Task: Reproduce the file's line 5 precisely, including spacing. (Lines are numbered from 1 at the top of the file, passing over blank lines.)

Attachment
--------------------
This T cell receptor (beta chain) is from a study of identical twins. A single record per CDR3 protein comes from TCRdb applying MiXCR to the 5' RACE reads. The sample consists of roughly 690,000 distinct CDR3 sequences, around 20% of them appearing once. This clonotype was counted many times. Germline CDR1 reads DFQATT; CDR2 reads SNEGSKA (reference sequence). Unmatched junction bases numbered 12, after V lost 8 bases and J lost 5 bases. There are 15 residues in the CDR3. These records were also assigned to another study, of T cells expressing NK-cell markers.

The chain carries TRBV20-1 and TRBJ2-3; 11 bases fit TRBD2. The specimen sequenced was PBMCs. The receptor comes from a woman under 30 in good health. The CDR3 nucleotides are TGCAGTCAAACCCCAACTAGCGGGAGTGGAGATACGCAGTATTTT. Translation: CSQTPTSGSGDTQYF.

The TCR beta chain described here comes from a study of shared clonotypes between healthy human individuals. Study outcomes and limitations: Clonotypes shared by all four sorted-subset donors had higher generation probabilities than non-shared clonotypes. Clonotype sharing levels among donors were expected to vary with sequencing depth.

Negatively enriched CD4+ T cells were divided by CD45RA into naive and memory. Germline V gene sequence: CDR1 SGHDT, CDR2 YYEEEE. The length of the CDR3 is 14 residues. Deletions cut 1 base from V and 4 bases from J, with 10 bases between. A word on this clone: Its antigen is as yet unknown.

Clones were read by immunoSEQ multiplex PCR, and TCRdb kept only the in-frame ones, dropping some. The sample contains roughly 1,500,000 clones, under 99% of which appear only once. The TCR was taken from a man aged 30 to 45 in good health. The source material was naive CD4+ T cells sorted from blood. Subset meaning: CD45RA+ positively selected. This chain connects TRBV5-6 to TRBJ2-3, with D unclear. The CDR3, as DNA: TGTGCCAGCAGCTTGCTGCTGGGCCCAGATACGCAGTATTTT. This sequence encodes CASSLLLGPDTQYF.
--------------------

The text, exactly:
Clones were read by immunoSEQ multiplex PCR, and TCRdb kept only the in-frame ones, dropping some. The sample contains roughly 1,500,000 clones, under 99% of which appear only once. The TCR was taken from a man aged 30 to 45 in good health. The source material was naive CD4+ T cells sorted from blood. Subset meaning: CD45RA+ positively selected. This chain connects TRBV5-6 to TRBJ2-3, with D unclear. The CDR3, as DNA: TGTGCCAGCAGCTTGCTGCTGGGCCCAGATACGCAGTATTTT. This sequence encodes CASSLLLGPDTQYF.